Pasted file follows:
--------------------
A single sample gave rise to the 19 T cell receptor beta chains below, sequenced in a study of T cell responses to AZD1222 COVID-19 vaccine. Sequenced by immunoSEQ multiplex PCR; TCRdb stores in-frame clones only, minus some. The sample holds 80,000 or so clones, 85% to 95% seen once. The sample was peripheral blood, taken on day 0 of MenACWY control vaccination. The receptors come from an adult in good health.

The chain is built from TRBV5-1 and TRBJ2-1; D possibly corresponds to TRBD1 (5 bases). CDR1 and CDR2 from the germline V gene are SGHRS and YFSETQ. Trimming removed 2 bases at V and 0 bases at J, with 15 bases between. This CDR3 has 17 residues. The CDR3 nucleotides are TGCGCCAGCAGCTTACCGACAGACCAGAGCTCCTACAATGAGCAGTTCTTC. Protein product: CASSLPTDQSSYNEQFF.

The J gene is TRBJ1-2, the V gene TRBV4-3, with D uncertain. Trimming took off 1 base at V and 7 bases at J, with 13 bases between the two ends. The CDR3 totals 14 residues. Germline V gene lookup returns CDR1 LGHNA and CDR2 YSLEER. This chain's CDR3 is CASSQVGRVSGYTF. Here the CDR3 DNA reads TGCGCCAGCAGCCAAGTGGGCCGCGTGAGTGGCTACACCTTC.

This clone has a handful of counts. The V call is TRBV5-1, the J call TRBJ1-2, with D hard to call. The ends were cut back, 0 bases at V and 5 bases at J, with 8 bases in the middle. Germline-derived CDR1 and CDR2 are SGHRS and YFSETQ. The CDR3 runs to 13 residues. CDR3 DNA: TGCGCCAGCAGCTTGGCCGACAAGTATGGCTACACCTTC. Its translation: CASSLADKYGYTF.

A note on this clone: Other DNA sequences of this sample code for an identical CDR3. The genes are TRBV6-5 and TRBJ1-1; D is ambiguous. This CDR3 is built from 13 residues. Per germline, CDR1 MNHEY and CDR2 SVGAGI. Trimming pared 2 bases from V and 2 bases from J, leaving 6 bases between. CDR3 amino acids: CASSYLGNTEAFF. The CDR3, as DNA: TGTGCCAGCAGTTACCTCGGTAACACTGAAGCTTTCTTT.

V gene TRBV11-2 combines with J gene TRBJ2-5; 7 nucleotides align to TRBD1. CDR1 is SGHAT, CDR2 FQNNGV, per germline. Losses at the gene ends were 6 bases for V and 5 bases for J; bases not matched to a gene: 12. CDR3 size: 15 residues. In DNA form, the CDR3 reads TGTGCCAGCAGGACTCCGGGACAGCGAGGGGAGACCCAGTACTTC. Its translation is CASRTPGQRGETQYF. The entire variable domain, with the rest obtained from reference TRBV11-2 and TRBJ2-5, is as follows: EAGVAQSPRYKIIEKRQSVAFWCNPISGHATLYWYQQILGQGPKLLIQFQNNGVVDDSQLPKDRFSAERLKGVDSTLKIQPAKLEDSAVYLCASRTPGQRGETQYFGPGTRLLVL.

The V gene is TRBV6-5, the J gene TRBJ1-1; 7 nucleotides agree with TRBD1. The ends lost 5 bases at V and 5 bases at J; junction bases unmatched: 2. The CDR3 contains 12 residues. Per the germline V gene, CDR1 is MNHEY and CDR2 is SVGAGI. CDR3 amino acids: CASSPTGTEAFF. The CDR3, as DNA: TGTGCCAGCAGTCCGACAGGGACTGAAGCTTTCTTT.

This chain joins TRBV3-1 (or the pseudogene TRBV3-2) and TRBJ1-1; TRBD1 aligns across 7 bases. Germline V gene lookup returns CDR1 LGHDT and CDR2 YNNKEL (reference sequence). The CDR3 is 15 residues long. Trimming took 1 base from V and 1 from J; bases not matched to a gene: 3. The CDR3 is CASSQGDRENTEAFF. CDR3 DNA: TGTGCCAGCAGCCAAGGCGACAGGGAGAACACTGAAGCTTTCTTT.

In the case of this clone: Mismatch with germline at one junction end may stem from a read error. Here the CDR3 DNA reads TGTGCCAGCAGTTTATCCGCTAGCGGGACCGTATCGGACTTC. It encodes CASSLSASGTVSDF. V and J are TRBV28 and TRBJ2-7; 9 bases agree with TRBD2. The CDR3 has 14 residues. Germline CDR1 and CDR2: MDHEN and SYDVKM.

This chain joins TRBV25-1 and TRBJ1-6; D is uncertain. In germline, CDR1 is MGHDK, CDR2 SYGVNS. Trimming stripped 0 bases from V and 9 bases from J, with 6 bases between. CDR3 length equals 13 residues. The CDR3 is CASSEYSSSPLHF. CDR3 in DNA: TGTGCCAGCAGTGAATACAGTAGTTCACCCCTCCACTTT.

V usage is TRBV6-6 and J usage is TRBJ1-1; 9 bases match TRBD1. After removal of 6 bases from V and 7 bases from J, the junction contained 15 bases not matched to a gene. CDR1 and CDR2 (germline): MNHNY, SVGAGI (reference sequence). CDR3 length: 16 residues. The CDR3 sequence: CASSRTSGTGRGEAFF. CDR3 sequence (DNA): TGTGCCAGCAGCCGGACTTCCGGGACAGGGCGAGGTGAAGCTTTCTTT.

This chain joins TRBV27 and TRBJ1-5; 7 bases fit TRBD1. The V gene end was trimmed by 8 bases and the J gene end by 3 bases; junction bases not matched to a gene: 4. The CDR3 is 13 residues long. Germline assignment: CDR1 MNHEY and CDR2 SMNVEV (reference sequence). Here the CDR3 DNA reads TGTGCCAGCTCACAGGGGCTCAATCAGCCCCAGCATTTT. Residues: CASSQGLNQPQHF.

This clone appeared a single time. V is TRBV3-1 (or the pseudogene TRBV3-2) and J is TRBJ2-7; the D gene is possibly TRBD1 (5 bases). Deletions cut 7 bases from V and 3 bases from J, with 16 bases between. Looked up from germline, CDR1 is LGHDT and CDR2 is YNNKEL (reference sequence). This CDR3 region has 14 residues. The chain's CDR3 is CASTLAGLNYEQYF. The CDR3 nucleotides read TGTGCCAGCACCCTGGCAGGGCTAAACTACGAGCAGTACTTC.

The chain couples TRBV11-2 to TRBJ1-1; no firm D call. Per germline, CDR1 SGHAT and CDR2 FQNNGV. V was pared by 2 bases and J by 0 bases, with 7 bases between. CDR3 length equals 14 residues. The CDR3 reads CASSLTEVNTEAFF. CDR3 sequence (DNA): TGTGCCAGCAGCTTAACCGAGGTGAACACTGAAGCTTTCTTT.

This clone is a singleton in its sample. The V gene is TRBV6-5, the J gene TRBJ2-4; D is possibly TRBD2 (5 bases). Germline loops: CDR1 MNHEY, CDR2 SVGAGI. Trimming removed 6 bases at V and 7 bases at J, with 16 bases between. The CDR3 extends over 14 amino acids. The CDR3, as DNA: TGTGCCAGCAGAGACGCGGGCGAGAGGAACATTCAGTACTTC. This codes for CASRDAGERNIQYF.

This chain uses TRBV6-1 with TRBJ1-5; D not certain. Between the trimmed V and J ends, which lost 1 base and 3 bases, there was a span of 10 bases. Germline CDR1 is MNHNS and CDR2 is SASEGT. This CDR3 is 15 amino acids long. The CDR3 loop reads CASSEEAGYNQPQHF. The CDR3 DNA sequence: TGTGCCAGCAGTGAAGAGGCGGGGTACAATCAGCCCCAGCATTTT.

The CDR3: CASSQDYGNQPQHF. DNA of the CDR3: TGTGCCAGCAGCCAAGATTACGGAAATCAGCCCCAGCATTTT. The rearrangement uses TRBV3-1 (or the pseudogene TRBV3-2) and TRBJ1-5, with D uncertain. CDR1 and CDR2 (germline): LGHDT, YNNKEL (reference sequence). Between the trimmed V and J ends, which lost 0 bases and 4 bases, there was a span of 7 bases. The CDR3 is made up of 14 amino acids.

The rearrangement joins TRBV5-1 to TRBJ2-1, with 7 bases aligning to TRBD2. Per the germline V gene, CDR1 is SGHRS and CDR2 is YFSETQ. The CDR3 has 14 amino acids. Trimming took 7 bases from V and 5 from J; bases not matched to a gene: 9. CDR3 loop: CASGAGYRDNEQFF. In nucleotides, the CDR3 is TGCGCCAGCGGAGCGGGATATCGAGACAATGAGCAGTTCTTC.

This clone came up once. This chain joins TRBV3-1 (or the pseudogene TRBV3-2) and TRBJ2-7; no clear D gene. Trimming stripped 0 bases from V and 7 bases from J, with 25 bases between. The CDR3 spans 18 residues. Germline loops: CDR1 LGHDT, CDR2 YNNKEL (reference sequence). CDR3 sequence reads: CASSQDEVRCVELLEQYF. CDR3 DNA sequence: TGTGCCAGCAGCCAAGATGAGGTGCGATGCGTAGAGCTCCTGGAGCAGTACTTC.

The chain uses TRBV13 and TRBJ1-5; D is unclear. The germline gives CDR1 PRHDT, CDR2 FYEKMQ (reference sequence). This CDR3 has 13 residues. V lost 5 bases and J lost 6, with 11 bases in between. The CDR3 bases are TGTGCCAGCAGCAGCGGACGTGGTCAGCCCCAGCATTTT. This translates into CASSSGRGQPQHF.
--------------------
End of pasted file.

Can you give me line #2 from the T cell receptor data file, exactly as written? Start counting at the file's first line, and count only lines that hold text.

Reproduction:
The chain is built from TRBV5-1 and TRBJ2-1; D possibly corresponds to TRBD1 (5 bases). CDR1 and CDR2 from the germline V gene are SGHRS and YFSETQ. Trimming removed 2 bases at V and 0 bases at J, with 15 bases between. This CDR3 has 17 residues. The CDR3 nucleotides are TGCGCCAGCAGCTTACCGACAGACCAGAGCTCCTACAATGAGCAGTTCTTC. Protein product: CASSLPTDQSSYNEQFF.